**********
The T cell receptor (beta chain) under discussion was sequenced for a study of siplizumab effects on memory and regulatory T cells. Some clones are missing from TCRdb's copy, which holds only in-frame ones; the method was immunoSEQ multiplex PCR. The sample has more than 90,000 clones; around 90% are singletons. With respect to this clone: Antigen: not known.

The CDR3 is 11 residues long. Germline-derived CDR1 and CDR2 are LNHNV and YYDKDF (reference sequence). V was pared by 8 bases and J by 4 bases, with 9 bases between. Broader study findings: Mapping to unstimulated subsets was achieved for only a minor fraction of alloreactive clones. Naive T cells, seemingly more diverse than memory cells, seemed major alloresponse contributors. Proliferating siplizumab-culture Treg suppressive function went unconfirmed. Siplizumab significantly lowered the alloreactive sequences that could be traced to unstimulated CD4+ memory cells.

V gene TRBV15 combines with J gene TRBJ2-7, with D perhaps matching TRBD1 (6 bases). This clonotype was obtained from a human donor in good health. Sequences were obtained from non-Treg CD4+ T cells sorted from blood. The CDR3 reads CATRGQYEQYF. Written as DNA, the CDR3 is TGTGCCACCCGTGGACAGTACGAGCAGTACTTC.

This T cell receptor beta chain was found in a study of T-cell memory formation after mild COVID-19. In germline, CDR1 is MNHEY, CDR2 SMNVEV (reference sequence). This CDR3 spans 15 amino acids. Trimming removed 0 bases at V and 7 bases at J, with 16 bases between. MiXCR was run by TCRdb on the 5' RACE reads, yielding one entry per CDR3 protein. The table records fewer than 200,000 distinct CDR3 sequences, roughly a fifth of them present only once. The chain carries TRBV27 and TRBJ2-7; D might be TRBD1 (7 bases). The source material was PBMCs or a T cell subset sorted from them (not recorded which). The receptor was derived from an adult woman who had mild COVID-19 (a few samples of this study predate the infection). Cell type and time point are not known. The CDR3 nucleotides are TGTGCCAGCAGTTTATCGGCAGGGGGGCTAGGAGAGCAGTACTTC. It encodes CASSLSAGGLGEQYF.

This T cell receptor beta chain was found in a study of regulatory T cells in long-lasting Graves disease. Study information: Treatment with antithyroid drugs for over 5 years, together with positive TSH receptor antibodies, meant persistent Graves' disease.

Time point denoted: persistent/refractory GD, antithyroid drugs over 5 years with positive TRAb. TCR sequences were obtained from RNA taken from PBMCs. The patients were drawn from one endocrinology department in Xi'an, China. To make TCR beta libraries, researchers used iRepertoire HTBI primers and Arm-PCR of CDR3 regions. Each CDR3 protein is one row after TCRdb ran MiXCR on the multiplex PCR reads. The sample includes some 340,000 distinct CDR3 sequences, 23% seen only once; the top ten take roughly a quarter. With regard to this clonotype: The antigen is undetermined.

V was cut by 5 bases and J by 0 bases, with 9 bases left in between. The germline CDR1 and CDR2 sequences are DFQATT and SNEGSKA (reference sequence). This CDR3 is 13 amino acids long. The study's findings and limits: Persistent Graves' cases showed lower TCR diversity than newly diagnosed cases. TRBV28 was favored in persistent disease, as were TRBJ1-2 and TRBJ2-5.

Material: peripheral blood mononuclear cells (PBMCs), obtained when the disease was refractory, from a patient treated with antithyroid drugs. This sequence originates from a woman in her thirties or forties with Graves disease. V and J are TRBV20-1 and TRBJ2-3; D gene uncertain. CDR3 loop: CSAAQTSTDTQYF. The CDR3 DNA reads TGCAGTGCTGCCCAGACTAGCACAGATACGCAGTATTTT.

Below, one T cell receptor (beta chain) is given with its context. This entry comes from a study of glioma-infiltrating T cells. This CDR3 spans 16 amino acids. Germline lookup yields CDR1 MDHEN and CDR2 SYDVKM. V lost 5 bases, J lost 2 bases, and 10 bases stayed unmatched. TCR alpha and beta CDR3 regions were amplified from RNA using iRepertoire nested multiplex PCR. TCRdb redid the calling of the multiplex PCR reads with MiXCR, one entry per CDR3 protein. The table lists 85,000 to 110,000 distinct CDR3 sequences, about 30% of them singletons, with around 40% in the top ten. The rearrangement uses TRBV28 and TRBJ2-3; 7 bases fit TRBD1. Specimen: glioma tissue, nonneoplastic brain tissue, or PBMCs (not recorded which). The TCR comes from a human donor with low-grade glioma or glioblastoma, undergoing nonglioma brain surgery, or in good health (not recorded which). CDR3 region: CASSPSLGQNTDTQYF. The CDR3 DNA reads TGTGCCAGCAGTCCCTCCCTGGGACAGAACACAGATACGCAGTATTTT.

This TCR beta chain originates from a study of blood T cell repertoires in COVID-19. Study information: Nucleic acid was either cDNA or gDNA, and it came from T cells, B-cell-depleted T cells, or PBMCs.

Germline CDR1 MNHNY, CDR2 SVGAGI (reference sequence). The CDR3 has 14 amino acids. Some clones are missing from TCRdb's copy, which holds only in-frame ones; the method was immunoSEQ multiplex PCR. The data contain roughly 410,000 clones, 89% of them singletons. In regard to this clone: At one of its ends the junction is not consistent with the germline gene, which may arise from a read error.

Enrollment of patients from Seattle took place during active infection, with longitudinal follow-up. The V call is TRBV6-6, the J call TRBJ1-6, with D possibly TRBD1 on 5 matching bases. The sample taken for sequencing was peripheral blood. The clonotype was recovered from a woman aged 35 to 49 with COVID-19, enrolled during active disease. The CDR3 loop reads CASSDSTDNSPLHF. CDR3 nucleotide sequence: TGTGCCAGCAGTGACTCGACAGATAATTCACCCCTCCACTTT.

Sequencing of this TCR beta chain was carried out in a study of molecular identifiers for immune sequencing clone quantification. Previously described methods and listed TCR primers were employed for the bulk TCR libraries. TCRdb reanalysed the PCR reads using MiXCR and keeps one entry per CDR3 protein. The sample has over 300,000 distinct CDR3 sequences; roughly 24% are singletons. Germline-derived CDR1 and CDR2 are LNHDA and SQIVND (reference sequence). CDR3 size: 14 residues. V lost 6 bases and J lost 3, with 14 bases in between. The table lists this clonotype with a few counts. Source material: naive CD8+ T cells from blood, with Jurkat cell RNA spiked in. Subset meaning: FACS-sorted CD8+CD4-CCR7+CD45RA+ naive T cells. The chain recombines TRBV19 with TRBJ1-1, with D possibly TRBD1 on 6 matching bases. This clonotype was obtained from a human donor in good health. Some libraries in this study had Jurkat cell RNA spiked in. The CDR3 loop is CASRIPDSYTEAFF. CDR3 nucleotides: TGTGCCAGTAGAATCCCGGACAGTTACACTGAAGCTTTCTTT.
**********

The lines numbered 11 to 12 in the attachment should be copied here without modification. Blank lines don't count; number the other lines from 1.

Germline CDR1 MNHNY, CDR2 SVGAGI (reference sequence). The CDR3 has 14 amino acids. Some clones are missing from TCRdb's copy, which holds only in-frame ones; the method was immunoSEQ multiplex PCR. The data contain roughly 410,000 clones, 89% of them singletons. In regard to this clone: At one of its ends the junction is not consistent with the germline gene, which may arise from a read error.

Enrollment of patients from Seattle took place during active infection, with longitudinal follow-up. The V call is TRBV6-6, the J call TRBJ1-6, with D possibly TRBD1 on 5 matching bases. The sample taken for sequencing was peripheral blood. The clonotype was recovered from a woman aged 35 to 49 with COVID-19, enrolled during active disease. The CDR3 loop reads CASSDSTDNSPLHF. CDR3 nucleotide sequence: TGTGCCAGCAGTGACTCGACAGATAATTCACCCCTCCACTTT.